environmental footprint urban garden urban gardening

Is the State of My Garden Reflecting My Mental Health?

The summer of 2022 was unprecedently busy for me. Unfortunately, the busyness wasn’t driven by my artistic practice or family commitments. The business was shaped by the job I agreed to do over the summer, which pushed my anxiety and stress levels out of the charts and made me feel emotionally fragmented and overwhelmed. Physically and emotionally, I was exhausted and unable to switch off.

Sadly, I brought that anxiety back to London with me. Within a few days after settling back into my urban routine, I instantly knew my garden reflected my inner state of being.

When I was away, three of my friends looked after my plants. I’m so very grateful to them for tending to my precious plants, which wasn’t an easy task thru such a sizzling summer.

Being away from my garden increased my anxiety, stress levels and general unhappiness. The busyness of life made me feel out of control, as if I merely existed in some space between worlds where work overtook daily reality. I’m absolutely positive that my beloved plants picked up on that in-between state of existence.

Since I got back to London in September, my plants took on my anxiety and stress, which was reflected right away in the way they started looking:

  • Mint – despite my best efforts, it needed to be pulled out as small flies stuck to its leaves, making them brown and sick looking. Luckily, making room for new growth has proven to be successful.
  • Rosemary – unfortunately, experienced the same faith as the mint. It will take much longer for the rosemary to grow back. I moved the pot from the balcony to the greenhouse, hoping that the time and relative warmth of the greenhouse would kick start the healing journey. However, so far, rosemary has made no improvements.
  • Oregano – when I picked it up from my friend, the plant was thriving. Unfortunately, within a week of sitting on my window, the caterpillars got to it. I don’t even know how and when that happened. Once again, I pulled all the leaves out and put them inside the greenhouse. I’m happy to report that the Oregano is doing well again.
  • The leaves of one of the pumpkins, which I grew from a Halloween pumpkin seed, dried out. The second pumpkin was doing well until it started to rain. I doubt I will be able to harvest any pumpkins this year.
  • The bay leaf tree has been in limbo and hasn’t grown as much as I hoped it would. I did have ants problem at the start of September, but after using the clove oil, the ants deserted the tree. I’m observing the little guy closely as he might require a new pot to expand.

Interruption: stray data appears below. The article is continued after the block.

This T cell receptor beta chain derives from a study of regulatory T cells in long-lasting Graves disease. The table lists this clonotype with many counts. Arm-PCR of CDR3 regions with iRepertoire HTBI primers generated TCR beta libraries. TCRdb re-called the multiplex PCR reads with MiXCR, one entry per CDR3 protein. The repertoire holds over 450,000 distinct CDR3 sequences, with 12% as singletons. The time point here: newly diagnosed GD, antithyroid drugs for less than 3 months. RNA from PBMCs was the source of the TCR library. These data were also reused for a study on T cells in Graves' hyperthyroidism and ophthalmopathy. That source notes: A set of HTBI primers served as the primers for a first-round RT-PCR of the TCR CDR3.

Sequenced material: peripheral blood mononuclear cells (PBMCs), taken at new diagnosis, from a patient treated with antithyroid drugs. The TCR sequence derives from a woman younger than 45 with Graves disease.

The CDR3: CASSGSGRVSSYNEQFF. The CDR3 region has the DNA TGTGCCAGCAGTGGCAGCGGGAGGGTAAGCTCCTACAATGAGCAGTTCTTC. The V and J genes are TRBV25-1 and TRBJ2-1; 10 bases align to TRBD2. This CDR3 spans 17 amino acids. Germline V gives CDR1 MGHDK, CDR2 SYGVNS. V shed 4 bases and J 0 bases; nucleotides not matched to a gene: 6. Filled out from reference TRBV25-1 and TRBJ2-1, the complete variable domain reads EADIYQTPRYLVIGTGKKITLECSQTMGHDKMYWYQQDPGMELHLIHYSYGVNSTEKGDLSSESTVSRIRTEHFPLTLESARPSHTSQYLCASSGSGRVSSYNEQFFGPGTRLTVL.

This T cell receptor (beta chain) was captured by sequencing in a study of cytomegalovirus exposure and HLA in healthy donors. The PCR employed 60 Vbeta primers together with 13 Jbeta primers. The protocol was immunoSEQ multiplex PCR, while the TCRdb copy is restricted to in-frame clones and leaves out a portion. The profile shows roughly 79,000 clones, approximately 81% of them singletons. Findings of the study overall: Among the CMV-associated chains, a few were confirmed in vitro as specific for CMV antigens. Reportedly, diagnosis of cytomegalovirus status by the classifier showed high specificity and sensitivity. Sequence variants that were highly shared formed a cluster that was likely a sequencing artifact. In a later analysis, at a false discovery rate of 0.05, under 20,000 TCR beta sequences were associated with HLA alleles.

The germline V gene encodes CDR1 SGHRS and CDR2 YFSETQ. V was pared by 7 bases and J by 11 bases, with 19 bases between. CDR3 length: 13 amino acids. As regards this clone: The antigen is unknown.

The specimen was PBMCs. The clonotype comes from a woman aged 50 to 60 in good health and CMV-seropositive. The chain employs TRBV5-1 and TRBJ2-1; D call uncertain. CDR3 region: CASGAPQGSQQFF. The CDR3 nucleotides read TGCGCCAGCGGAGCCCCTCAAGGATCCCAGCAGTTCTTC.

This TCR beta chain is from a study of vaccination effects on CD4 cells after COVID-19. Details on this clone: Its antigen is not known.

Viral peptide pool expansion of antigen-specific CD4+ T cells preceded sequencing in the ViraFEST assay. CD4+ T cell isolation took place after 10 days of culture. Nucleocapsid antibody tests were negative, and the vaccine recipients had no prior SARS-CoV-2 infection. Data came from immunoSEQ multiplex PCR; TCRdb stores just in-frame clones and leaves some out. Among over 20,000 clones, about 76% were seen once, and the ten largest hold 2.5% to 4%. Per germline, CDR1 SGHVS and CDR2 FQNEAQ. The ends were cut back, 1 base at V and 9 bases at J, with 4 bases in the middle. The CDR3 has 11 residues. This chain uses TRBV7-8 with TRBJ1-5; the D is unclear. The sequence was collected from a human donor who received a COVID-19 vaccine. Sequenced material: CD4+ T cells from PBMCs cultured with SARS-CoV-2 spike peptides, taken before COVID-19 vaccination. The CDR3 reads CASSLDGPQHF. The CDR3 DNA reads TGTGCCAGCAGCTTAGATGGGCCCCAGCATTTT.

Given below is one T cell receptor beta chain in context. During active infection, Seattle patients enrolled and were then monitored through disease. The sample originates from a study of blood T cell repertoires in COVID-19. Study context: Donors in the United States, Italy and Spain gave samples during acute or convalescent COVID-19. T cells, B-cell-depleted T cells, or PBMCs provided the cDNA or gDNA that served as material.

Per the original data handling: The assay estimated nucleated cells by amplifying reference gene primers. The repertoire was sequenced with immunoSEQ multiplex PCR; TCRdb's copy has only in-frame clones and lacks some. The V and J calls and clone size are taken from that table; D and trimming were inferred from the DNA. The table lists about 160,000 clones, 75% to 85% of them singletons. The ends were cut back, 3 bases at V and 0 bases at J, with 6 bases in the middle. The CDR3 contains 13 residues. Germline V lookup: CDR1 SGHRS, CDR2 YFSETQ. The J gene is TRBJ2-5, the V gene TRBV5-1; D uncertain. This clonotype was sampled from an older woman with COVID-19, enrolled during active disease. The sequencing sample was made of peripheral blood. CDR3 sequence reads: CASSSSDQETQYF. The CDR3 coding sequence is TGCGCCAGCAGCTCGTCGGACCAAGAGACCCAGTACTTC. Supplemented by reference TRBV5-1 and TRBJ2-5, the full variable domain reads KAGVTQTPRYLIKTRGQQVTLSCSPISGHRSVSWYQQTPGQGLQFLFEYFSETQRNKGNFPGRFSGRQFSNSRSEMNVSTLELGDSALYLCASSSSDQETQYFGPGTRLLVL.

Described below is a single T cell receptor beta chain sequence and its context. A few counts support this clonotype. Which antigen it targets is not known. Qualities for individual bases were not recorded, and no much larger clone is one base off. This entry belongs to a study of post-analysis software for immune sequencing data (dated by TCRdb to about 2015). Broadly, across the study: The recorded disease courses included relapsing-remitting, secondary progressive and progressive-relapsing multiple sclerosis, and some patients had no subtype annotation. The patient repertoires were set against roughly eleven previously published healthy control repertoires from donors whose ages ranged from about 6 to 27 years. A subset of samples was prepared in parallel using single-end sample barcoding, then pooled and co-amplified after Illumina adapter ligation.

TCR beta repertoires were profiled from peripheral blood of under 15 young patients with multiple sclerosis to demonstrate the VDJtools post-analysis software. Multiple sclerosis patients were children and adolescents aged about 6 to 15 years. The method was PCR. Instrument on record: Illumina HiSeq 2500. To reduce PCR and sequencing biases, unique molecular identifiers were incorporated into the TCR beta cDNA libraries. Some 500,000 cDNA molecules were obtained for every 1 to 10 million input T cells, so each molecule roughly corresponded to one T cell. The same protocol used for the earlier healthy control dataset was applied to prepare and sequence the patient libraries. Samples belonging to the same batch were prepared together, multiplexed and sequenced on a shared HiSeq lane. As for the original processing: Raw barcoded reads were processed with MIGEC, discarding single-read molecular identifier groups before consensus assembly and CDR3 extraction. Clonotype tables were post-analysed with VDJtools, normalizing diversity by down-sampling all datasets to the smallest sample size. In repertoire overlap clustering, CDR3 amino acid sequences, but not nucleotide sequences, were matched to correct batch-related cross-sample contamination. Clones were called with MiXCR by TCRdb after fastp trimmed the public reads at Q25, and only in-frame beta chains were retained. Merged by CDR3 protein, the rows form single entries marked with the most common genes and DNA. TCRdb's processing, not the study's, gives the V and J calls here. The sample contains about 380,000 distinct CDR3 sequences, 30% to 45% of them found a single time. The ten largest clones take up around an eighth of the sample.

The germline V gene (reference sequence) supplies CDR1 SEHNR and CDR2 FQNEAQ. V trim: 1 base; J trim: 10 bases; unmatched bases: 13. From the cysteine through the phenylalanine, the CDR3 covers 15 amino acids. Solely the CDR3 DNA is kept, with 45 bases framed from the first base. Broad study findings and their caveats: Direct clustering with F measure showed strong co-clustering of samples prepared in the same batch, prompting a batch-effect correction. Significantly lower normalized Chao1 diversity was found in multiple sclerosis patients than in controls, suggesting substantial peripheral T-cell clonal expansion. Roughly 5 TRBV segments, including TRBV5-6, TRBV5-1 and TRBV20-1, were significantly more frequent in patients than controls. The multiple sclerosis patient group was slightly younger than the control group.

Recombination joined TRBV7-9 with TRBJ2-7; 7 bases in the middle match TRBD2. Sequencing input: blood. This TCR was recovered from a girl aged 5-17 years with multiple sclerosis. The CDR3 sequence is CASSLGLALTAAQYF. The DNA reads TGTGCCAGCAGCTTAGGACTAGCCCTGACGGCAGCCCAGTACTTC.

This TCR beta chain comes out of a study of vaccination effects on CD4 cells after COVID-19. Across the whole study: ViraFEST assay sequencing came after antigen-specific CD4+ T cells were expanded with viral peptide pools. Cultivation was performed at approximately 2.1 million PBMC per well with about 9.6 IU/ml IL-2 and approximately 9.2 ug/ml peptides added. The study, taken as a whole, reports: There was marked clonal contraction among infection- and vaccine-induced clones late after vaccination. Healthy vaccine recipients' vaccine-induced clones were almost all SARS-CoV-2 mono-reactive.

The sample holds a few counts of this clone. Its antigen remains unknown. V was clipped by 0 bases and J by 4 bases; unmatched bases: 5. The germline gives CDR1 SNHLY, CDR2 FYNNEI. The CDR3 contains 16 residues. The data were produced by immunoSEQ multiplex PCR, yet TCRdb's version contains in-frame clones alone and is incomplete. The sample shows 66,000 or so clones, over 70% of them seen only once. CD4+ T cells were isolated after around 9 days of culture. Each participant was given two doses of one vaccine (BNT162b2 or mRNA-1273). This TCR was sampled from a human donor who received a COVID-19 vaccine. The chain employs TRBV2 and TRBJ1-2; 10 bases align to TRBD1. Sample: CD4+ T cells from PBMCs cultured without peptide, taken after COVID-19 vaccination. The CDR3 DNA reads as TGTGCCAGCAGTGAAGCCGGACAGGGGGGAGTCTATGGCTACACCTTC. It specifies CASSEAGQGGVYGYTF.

• The camomile has unfortunately died. It’s not even the heat that killed it, but the ants that I believe built a nest somewhere in its roots. I changed the soil, but all in vain; I could not save the camomile. The clove oil didn’t do its magic as it did for the bay leaf tree.
  • The red peppers that were supposed to be plentiful didn’t have that many fruits. Only a couple that my friend picked up when we were away.
  • The “Alicante” tomato had quite a bit of fruit. I wouldn’t say it was plentiful, but enough for baby M. to pick whenever she saw a little red on it. I planned to collect the seeds for next year, but the kids got to the last two tomatoes before me. The other tomato we had, “Roma”, wasn’t as delightfully delicious as “Alicante” and didn’t have as many fruits. I will research and look for different types of tomatoes for next year.
  • As of this writing, only two chilli peppers turned red, which my hubby used to make chilli olive oil. We are waiting for the rest to turn red. I have to say, I’m slightly concerned with that tree as the leaves seemed to be uncomfortable with their prime window position. I put the pot on the ground, and the chilli pepper appeared slightly happier. I have also started watering it differently to make sure the water gets to its roots.
  • The wild strawberry has grown a lot over the summer, providing us with many fruits; Baby M. always gets so excited when she finds one. Seeing her so happy is priceless and worth having a tiny balcony garden.
  • The dill has grown tall over the summer but not as plentiful as it was during the spring. Currently, I’m seeking an experienced gardener, aka Sarah’s advice on what to do with it.
  • The majority of the seasonal flowers died over the summer. However, a few blossomed in the past few weeks, which really made me happy as it has kept the balcony more colourful.
  • The scorching weather allowed the succulents we got in Cornwall in April 2022 to spring. Soon I’ll be able to pass the offspring to my friends.
  • The small Christmas tree, which I had for years, thrived over the dry summer months.
  • In September, I planted garlic, which won’t be ready until the spring. The onions, leeks and ginger have all been planted. I’ll be observing curiously, especially the ginger. The leeks have started growing as well as the spring onions. The ginger, however, has not shown any signs of growth yet.

I’m trying to change my approach towards my garden, and I’m consciously looking for plants and herbs to grow that I can purposefully use in my daily cooking. Since the season has changed, picking and choosing the right veggies may be slightly more problematic. But that type of laser focus will help me stay on track with my garden.

As always, I will keep you updated on my urban gardening journey, which might as well become part of my MA projects (I’m doing an MA at London Metropolitan University in Public Art and Performance).